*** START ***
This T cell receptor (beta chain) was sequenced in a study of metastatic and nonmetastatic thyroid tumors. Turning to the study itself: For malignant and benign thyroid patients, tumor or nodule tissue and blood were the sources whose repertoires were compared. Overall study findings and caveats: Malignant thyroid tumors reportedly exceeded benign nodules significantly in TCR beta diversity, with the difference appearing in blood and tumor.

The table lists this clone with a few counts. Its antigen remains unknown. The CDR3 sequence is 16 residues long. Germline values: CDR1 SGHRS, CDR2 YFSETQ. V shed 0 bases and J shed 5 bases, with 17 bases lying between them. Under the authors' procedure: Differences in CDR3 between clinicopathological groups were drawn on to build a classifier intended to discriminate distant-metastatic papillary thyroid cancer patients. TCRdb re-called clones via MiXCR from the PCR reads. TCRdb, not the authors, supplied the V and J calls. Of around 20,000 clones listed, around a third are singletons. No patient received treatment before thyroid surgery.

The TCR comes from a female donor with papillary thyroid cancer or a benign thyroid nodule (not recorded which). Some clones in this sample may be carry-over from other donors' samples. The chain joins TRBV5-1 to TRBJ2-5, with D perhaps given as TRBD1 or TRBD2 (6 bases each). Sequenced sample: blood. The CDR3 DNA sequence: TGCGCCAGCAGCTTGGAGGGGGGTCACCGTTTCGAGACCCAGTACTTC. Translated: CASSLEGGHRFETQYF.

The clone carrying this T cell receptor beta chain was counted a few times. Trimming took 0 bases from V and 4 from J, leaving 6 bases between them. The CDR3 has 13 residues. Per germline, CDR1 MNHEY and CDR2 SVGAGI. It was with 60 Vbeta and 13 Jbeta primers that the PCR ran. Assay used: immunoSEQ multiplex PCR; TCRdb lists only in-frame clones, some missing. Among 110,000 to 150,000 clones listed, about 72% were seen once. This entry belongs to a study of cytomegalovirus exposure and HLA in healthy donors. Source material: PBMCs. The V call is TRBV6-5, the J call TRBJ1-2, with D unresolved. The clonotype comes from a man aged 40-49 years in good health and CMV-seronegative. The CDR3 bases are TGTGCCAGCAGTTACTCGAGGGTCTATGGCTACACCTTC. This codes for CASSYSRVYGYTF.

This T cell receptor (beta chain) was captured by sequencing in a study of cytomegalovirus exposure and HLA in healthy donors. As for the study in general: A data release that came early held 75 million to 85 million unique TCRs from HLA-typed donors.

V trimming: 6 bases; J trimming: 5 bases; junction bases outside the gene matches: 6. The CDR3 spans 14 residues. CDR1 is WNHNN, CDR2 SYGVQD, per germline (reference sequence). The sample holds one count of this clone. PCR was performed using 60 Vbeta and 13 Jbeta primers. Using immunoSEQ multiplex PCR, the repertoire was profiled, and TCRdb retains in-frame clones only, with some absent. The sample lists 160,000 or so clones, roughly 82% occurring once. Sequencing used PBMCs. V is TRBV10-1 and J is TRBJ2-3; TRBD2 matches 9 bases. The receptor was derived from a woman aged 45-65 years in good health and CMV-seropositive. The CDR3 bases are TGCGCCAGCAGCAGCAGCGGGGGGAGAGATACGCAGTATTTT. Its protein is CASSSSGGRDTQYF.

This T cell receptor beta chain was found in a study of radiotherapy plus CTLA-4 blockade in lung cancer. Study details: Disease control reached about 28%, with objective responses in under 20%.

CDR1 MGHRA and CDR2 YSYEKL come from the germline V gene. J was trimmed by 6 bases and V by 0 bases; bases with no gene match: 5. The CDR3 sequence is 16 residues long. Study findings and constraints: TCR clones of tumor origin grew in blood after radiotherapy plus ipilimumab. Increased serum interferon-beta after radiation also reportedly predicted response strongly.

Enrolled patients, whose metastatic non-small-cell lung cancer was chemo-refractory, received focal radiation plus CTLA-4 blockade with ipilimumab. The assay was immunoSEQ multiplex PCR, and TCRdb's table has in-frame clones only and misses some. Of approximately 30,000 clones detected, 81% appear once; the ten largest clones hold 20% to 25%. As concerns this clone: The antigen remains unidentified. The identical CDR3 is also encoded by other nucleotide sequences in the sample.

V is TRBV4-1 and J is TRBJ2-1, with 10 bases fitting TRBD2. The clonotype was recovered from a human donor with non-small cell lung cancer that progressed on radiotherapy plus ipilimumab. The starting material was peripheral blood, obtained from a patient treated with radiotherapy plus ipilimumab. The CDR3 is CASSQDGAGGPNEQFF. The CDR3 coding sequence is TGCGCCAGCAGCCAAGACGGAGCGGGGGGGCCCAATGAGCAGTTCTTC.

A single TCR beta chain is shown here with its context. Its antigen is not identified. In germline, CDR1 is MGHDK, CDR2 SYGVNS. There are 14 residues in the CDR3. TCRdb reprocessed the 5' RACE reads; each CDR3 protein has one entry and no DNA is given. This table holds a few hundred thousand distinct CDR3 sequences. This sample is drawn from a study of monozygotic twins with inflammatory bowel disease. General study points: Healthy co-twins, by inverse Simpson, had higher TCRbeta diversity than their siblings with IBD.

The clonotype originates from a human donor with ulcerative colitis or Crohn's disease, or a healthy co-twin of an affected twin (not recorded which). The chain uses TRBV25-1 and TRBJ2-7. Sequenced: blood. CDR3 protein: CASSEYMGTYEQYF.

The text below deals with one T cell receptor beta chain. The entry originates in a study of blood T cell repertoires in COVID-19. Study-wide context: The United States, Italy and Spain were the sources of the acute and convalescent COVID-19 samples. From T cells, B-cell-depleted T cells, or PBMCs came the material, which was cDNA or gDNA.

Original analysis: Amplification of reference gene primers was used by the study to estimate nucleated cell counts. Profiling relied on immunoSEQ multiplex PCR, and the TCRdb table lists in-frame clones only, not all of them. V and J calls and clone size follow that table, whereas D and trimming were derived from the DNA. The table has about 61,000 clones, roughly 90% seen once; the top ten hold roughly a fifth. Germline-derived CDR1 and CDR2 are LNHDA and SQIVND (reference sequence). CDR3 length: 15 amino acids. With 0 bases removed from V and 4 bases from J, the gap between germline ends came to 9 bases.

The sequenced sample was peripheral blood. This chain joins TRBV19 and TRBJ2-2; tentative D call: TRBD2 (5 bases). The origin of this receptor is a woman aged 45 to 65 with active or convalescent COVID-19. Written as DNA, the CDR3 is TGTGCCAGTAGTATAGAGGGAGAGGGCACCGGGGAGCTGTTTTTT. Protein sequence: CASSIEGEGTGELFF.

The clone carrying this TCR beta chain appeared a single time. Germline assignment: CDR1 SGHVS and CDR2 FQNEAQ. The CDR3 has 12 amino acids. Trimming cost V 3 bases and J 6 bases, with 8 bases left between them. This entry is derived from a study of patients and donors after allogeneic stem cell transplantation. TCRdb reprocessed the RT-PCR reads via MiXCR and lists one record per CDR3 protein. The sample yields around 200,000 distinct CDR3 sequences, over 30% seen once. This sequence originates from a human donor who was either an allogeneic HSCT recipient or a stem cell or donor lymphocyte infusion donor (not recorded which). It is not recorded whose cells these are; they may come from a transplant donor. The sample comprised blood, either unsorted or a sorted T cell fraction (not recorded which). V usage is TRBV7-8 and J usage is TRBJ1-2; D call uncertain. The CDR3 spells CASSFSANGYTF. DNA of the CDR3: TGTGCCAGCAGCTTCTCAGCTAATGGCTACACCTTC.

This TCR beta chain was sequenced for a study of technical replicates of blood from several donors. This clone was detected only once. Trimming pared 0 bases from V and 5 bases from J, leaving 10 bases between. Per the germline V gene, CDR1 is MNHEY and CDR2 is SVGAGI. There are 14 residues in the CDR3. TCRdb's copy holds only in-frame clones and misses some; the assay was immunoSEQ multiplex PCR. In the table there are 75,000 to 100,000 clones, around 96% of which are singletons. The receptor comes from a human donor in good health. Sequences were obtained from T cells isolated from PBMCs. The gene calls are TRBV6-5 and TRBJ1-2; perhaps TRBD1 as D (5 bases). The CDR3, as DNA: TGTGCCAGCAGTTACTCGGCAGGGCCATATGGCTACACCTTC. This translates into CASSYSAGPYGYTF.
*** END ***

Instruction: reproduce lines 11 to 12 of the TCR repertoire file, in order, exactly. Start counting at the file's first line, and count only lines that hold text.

A single TCR beta chain is shown here with its context. Its antigen is not identified. In germline, CDR1 is MGHDK, CDR2 SYGVNS. There are 14 residues in the CDR3. TCRdb reprocessed the 5' RACE reads; each CDR3 protein has one entry and no DNA is given. This table holds a few hundred thousand distinct CDR3 sequences. This sample is drawn from a study of monozygotic twins with inflammatory bowel disease. General study points: Healthy co-twins, by inverse Simpson, had higher TCRbeta diversity than their siblings with IBD.

The clonotype originates from a human donor with ulcerative colitis or Crohn's disease, or a healthy co-twin of an affected twin (not recorded which). The chain uses TRBV25-1 and TRBJ2-7. Sequenced: blood. CDR3 protein: CASSEYMGTYEQYF.